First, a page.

Filed under: Dahomey
Since this song was originally posted on the site, it has been included on the African Scream Contest compilation on Analog Africa. Samy Ben Redjeb went to Benin, and interviewed guitarist D’Almeida Expédit:
The band formed, without me, around the early 70s. They had struggled to get things going, they didn’t have a steady guitarist and were soon looking for a musician who could transform their chaotic energy into something productive. A few members were dispatched to Cotonou in ‘71, and that’s where they found me. During our first jam session I improvised a few things on guitar. They had never seen someone handling that instrument the way I did, They all wanted me to stay, but I told the manager of the band, De Souza Marius, that I would only stick around if he found me a daytime job. Two weeks later not only me but the entire band was employed at the CFDT, the local textile manufacturer which De Souza was also managing. We all felt more comfortable financially and could better focus on our music. We had some incredible musicians.
Our late bass player Agbotro Jude was considered to be one of the best in the country; he is the composer of the song you want. And then our crazy drummer Ambroise Gnagenon…He was a genius He would build his drum kit out of goat skin and other weird tools; we use to call it “La batterie indigene”. The bass drum pedal would break in the middle of every live performance; we would stop, waiting for him to fix it, and then continue. He had a really wild style. He is gone now, but you can still see the drum at Las Trois Paillotes. That’s the place we would meet and rehearse everyday after work, and on Saturdays we would set that place on fire! We were popular here but it was a regional thing – we did not use to record you know -but we toured a bit. Dasa, Azofe, Sabalo; it was hot!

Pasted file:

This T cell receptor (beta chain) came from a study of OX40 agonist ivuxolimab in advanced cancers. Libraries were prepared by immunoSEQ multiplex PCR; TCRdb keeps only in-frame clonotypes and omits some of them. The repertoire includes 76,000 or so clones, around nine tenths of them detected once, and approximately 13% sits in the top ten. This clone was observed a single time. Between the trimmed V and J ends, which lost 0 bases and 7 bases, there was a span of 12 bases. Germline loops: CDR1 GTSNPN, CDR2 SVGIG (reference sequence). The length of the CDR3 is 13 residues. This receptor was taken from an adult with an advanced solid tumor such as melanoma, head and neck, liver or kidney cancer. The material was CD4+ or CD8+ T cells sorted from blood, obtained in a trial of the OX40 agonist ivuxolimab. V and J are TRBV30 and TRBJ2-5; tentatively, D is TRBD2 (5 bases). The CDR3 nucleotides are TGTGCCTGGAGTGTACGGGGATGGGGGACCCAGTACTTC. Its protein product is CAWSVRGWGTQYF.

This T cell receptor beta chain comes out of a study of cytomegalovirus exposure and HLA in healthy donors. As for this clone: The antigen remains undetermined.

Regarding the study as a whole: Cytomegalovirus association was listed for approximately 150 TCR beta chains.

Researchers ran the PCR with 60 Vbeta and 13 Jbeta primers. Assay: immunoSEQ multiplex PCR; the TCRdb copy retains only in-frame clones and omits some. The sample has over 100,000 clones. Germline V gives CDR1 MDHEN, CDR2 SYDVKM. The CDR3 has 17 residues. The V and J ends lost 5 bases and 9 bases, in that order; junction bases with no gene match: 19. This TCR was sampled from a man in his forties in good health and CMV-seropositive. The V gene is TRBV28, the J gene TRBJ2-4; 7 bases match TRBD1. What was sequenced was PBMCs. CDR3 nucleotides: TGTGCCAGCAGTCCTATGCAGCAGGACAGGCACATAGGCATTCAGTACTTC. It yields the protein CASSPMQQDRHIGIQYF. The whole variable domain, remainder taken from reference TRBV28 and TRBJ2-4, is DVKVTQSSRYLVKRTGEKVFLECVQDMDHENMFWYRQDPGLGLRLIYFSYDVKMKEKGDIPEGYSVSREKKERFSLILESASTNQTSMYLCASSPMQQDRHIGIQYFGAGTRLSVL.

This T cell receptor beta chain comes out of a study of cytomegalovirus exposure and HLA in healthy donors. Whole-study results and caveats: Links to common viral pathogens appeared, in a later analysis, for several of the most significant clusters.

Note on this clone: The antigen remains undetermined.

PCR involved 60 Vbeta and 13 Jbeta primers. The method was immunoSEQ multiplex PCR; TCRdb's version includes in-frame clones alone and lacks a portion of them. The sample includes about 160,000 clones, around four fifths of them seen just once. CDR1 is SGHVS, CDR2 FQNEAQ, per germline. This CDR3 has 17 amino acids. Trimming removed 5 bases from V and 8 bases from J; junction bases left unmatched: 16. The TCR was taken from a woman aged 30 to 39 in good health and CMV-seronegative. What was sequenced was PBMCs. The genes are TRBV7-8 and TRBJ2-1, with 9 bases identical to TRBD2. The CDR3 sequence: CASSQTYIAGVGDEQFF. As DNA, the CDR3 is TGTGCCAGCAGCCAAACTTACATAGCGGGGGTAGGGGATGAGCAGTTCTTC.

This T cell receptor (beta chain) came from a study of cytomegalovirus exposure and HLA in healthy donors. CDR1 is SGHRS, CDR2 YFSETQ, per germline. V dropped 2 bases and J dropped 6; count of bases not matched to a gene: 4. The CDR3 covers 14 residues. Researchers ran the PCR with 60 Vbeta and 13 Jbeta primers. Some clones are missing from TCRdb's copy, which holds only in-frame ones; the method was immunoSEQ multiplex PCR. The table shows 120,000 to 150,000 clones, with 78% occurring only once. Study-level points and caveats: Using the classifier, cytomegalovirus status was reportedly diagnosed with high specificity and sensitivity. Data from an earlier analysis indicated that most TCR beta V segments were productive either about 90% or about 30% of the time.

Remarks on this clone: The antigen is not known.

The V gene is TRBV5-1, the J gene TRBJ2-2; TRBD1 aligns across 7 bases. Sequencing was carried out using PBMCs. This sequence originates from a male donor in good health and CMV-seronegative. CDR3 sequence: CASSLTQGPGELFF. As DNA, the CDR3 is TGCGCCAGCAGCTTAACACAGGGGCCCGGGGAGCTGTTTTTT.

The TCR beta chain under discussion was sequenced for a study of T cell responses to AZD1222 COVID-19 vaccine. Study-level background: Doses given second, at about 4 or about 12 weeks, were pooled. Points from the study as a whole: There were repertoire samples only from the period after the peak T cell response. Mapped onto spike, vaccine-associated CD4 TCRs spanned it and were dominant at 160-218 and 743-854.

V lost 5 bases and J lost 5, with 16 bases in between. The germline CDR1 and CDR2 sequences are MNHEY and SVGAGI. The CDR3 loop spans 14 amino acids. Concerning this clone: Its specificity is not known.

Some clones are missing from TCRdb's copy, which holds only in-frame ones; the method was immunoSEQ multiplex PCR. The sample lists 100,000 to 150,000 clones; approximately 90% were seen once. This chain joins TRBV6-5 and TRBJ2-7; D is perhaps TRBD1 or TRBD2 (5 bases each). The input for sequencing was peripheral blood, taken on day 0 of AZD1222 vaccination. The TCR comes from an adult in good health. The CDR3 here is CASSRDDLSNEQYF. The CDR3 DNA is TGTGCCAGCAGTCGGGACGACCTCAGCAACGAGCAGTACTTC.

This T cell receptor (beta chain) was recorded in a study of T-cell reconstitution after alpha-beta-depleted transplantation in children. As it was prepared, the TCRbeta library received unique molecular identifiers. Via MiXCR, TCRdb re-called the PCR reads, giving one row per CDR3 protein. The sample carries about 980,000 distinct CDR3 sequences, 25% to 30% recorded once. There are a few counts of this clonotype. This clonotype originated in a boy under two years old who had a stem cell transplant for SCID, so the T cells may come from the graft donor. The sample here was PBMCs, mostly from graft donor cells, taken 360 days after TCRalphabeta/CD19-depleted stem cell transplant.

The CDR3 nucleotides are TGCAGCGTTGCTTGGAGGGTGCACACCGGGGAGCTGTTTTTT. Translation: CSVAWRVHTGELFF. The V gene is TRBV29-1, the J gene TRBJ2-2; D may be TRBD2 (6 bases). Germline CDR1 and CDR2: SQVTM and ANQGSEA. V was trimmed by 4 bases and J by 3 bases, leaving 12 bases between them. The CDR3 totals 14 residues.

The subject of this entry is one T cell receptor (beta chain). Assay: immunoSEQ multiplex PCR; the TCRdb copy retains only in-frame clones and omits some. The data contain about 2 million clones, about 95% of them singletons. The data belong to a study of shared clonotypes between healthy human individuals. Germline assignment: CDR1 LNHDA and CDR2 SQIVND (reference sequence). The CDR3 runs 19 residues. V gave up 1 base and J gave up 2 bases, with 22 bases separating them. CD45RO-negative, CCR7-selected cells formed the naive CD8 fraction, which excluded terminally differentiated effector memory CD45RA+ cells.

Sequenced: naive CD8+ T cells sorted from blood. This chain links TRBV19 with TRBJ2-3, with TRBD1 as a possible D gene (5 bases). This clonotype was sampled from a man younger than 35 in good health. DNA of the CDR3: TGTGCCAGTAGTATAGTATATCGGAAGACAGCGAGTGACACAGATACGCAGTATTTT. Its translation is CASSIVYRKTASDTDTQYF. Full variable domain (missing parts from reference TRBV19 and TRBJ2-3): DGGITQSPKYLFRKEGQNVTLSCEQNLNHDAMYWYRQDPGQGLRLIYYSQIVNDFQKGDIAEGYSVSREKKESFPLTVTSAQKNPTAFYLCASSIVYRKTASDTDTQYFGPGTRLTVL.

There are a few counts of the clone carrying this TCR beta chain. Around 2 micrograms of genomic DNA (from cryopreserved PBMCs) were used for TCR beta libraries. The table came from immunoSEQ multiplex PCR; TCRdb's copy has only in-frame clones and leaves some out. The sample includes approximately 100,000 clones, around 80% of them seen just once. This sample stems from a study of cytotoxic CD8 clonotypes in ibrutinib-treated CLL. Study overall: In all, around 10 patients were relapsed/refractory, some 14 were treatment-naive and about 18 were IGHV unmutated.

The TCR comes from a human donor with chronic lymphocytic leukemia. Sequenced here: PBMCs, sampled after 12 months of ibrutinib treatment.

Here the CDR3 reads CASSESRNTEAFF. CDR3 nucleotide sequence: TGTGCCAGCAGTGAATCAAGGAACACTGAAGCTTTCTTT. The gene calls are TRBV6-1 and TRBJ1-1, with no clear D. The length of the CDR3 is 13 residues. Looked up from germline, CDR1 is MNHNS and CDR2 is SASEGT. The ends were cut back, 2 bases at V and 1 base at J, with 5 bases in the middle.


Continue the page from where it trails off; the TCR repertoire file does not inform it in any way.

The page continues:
One day Apova Bruno from Discafric came to Bohicon to record a band called Las Superstar de Cotonou. which had come here for a concert. Bruno arrived with his recording equipment, and while he was assembling his set-up he heard us practicing nearby He was intrigued by our sound and came to talk to us about making a recording, which we did three weeks later at Les Trois Paillotes. He brought his Nagra reel-to-reel, we played into one microphone, and that was it. We recorded that track three or four times and he later chose the best version. We did not hear from him for a while after that, despite people telling us that they could hear our song on the radio. Anyway I finally bumped into him one day while he was trying to get drunk in a bar in Bohicon. I forced him to follow me to our manager’s house so that they could clarify our payment. They had a brief chat and one week later we received one 7” inch single. That was all we ever received for that recording, which is the only one we ever did.
This song is punk rock.
Catalog number DCF.26 on Discafric, manufactured in France. No release date listed
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